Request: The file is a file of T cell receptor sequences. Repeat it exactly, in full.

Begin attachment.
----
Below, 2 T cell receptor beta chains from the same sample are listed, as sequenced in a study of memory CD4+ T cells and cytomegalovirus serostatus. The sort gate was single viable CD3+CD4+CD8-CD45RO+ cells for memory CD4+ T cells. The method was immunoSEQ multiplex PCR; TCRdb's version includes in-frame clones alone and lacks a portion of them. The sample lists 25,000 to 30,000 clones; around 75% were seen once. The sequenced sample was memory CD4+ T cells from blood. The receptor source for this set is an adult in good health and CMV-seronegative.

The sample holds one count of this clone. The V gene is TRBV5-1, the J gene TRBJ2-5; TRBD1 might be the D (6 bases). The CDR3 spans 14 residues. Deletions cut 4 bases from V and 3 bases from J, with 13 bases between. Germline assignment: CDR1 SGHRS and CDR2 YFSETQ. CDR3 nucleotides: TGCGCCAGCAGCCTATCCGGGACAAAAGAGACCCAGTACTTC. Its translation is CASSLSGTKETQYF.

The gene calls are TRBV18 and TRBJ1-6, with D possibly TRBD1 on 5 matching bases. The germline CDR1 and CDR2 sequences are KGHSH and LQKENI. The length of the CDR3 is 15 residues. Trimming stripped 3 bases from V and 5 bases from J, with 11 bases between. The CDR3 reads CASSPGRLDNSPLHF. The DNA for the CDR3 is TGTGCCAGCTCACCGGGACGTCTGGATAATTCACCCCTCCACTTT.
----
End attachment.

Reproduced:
Below, 2 T cell receptor beta chains from the same sample are listed, as sequenced in a study of memory CD4+ T cells and cytomegalovirus serostatus. The sort gate was single viable CD3+CD4+CD8-CD45RO+ cells for memory CD4+ T cells. The method was immunoSEQ multiplex PCR; TCRdb's version includes in-frame clones alone and lacks a portion of them. The sample lists 25,000 to 30,000 clones; around 75% were seen once. The sequenced sample was memory CD4+ T cells from blood. The receptor source for this set is an adult in good health and CMV-seronegative.

The sample holds one count of this clone. The V gene is TRBV5-1, the J gene TRBJ2-5; TRBD1 might be the D (6 bases). The CDR3 spans 14 residues. Deletions cut 4 bases from V and 3 bases from J, with 13 bases between. Germline assignment: CDR1 SGHRS and CDR2 YFSETQ. CDR3 nucleotides: TGCGCCAGCAGCCTATCCGGGACAAAAGAGACCCAGTACTTC. Its translation is CASSLSGTKETQYF.

The gene calls are TRBV18 and TRBJ1-6, with D possibly TRBD1 on 5 matching bases. The germline CDR1 and CDR2 sequences are KGHSH and LQKENI. The length of the CDR3 is 15 residues. Trimming stripped 3 bases from V and 5 bases from J, with 11 bases between. The CDR3 reads CASSPGRLDNSPLHF. The DNA for the CDR3 is TGTGCCAGCTCACCGGGACGTCTGGATAATTCACCCCTCCACTTT.